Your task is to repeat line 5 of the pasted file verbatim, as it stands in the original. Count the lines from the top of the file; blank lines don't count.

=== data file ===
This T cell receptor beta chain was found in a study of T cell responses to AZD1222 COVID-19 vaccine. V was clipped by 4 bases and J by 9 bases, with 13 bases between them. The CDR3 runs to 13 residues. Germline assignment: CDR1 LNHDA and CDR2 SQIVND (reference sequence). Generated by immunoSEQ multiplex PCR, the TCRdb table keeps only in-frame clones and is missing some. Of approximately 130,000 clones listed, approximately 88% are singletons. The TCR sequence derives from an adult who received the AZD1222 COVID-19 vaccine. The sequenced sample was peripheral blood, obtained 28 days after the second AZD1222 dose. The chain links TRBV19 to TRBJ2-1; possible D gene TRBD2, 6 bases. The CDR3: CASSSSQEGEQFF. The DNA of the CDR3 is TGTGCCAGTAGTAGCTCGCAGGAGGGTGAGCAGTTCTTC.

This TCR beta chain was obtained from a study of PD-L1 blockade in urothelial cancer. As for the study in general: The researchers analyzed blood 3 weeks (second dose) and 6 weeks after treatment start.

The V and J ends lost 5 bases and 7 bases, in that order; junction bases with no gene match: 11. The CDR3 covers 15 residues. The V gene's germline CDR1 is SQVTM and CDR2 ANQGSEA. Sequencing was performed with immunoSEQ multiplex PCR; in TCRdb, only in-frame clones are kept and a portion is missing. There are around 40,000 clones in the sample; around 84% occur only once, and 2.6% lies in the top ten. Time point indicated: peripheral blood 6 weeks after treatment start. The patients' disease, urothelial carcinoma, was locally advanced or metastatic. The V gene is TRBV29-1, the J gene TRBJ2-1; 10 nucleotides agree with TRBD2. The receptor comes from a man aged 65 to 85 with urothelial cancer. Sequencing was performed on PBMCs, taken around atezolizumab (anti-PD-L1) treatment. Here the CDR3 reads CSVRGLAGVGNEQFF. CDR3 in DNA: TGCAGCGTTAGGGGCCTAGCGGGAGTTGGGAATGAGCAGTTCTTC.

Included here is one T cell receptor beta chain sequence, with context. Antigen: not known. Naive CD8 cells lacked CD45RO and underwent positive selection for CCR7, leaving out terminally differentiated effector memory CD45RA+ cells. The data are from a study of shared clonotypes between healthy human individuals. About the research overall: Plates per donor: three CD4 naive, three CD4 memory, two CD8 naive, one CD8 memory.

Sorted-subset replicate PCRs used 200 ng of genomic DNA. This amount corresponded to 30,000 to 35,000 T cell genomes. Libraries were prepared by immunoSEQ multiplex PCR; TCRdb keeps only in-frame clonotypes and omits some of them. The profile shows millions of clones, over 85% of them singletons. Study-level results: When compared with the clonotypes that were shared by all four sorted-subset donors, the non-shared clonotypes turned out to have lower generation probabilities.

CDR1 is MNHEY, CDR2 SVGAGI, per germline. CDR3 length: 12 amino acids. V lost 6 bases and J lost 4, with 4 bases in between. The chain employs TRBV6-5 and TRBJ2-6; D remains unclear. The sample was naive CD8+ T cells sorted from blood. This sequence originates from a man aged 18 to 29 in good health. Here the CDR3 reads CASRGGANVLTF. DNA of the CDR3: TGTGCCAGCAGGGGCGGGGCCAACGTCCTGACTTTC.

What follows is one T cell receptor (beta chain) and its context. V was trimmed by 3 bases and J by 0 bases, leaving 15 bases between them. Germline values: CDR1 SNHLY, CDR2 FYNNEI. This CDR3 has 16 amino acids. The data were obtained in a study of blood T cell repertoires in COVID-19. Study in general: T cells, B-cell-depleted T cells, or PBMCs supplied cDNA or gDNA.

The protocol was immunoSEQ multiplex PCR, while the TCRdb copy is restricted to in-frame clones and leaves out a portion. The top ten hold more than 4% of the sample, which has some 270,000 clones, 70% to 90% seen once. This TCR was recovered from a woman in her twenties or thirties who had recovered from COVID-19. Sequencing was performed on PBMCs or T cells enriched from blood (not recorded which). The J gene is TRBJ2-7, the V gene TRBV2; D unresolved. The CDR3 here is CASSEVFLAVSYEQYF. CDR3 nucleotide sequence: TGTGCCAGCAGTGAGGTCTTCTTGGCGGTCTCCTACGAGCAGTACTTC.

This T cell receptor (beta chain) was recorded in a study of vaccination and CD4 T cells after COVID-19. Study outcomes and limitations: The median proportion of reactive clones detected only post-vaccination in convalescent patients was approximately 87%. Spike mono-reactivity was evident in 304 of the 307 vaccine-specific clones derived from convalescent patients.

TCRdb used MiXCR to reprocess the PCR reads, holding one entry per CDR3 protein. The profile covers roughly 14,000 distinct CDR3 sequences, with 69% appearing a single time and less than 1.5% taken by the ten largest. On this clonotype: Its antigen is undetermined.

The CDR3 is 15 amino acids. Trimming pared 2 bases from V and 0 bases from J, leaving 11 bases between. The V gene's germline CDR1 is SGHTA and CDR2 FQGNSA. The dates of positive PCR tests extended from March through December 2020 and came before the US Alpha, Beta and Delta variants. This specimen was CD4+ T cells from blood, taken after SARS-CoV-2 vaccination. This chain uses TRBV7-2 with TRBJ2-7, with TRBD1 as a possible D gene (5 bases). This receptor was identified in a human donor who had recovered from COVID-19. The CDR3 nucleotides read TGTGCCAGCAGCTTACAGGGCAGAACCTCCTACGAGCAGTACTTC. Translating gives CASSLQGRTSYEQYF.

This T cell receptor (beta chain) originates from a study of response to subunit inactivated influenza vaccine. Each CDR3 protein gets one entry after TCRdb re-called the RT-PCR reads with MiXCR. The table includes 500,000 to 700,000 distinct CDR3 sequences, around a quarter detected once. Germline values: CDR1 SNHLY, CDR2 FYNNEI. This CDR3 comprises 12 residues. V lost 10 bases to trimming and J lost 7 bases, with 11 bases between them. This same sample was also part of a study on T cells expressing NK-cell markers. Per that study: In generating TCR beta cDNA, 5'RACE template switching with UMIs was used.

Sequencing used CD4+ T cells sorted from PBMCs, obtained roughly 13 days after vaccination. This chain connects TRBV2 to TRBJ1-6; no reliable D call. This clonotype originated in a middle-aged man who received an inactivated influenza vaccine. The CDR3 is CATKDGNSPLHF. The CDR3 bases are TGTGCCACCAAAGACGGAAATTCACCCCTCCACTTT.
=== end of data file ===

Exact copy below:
Sorted-subset replicate PCRs used 200 ng of genomic DNA. This amount corresponded to 30,000 to 35,000 T cell genomes. Libraries were prepared by immunoSEQ multiplex PCR; TCRdb keeps only in-frame clonotypes and omits some of them. The profile shows millions of clones, over 85% of them singletons. Study-level results: When compared with the clonotypes that were shared by all four sorted-subset donors, the non-shared clonotypes turned out to have lower generation probabilities.